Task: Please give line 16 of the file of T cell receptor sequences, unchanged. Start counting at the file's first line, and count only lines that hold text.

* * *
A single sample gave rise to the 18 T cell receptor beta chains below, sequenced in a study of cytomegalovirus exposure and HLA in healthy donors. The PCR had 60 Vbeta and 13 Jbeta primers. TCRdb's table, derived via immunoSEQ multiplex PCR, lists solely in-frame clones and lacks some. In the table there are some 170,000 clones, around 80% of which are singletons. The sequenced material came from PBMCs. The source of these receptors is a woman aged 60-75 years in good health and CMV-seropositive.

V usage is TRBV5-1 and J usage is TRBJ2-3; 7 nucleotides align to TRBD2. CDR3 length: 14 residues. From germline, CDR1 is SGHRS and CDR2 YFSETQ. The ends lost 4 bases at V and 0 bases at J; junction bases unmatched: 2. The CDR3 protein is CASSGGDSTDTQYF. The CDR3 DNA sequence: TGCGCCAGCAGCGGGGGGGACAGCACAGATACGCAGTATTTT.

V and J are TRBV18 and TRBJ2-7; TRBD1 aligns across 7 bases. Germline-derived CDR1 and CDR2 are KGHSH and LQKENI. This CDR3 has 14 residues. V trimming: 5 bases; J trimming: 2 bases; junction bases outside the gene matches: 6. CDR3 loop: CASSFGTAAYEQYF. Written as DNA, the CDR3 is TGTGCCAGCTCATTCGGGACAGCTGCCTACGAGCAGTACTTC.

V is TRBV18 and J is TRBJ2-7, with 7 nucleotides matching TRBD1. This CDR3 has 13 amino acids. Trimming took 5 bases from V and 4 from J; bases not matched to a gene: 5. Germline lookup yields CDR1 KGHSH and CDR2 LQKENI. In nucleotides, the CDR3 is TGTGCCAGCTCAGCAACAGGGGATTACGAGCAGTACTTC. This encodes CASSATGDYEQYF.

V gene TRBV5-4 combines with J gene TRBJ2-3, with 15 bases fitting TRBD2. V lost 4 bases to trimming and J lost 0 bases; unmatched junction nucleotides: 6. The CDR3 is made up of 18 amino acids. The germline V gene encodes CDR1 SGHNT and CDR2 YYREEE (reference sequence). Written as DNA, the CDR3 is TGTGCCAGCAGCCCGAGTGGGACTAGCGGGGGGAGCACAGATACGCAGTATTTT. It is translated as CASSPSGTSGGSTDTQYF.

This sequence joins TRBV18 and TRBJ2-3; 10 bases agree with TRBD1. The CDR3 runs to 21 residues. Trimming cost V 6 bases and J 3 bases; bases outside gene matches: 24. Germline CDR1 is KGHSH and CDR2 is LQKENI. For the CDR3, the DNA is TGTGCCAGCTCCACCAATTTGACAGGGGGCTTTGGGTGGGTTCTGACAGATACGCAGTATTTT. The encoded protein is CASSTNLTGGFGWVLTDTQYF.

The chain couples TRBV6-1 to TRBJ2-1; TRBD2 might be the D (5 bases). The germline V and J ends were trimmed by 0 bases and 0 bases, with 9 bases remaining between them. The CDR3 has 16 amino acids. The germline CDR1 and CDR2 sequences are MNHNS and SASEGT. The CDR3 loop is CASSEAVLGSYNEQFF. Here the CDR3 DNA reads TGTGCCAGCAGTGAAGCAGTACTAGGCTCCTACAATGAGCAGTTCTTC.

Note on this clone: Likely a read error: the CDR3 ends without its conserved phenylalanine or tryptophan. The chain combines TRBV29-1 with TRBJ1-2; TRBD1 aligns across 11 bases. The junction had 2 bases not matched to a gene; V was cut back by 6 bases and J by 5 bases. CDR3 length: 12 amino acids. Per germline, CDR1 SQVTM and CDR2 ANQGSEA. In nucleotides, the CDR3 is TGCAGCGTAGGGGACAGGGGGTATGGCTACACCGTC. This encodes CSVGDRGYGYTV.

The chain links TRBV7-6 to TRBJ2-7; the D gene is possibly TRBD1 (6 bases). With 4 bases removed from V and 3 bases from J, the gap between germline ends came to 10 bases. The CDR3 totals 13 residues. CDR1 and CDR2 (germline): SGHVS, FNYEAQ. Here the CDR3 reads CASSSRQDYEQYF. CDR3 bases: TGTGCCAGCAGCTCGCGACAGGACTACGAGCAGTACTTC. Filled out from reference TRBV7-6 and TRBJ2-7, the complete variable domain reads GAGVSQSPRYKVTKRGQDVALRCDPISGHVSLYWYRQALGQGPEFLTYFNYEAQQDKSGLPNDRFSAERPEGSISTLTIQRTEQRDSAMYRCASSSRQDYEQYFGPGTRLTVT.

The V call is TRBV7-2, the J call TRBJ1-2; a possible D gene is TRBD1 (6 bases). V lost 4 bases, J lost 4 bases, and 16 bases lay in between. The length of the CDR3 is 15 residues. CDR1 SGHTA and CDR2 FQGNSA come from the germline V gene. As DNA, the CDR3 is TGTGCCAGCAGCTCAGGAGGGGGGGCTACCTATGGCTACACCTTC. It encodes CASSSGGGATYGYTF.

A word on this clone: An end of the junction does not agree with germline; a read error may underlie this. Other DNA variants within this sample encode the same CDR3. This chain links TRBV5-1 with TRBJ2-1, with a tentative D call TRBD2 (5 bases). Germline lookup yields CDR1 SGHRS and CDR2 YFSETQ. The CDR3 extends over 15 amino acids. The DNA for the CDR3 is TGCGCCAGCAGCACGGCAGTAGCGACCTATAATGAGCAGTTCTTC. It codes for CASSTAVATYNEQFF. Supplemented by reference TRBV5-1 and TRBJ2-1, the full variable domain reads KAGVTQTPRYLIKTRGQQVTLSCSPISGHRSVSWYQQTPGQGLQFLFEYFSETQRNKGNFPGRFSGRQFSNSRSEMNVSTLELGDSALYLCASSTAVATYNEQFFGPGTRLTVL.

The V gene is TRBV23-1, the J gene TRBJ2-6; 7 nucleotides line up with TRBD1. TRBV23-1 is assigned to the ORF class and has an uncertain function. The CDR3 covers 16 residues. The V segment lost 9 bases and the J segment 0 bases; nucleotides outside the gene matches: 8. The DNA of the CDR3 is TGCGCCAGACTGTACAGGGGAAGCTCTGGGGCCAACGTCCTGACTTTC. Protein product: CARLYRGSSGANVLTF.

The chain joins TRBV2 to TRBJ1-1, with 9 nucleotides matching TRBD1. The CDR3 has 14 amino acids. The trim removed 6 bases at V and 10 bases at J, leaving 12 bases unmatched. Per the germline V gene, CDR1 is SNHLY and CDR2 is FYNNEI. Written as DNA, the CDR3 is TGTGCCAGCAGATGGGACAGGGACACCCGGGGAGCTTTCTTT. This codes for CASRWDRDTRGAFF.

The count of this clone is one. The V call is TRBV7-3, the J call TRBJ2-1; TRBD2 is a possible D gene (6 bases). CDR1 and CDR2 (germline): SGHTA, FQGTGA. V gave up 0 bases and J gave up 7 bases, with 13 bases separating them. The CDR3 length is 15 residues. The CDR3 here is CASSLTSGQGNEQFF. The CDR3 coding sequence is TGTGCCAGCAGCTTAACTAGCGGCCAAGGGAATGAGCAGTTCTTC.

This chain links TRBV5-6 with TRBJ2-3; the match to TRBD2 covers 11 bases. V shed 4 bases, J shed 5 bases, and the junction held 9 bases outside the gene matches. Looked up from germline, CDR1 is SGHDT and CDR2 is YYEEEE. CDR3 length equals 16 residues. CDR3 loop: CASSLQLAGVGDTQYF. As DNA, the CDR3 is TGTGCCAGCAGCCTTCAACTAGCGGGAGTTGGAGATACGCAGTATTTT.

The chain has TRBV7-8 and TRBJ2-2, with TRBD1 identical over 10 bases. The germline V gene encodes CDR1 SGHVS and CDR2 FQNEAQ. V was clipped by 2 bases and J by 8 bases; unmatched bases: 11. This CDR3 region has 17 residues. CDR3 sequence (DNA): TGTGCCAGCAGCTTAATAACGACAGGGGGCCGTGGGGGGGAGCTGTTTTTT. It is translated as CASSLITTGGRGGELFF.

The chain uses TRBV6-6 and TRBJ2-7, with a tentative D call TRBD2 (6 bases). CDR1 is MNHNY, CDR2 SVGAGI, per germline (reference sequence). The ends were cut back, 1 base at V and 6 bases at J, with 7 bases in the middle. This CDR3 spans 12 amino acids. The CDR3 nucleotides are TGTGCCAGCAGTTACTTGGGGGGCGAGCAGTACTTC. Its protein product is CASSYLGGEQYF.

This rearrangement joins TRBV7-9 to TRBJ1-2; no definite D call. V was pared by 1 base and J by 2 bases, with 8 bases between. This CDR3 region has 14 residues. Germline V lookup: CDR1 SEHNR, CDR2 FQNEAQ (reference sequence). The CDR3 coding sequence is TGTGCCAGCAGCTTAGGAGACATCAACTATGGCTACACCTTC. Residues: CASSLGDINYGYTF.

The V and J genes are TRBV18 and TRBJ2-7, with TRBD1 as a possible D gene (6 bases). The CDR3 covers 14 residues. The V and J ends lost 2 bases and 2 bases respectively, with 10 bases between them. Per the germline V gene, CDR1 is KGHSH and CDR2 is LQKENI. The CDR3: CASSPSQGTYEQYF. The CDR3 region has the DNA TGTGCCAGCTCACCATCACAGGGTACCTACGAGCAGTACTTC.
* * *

The chain has TRBV7-8 and TRBJ2-2, with TRBD1 identical over 10 bases. The germline V gene encodes CDR1 SGHVS and CDR2 FQNEAQ. V was clipped by 2 bases and J by 8 bases; unmatched bases: 11. This CDR3 region has 17 residues. CDR3 sequence (DNA): TGTGCCAGCAGCTTAATAACGACAGGGGGCCGTGGGGGGGAGCTGTTTTTT. It is translated as CASSLITTGGRGGELFF.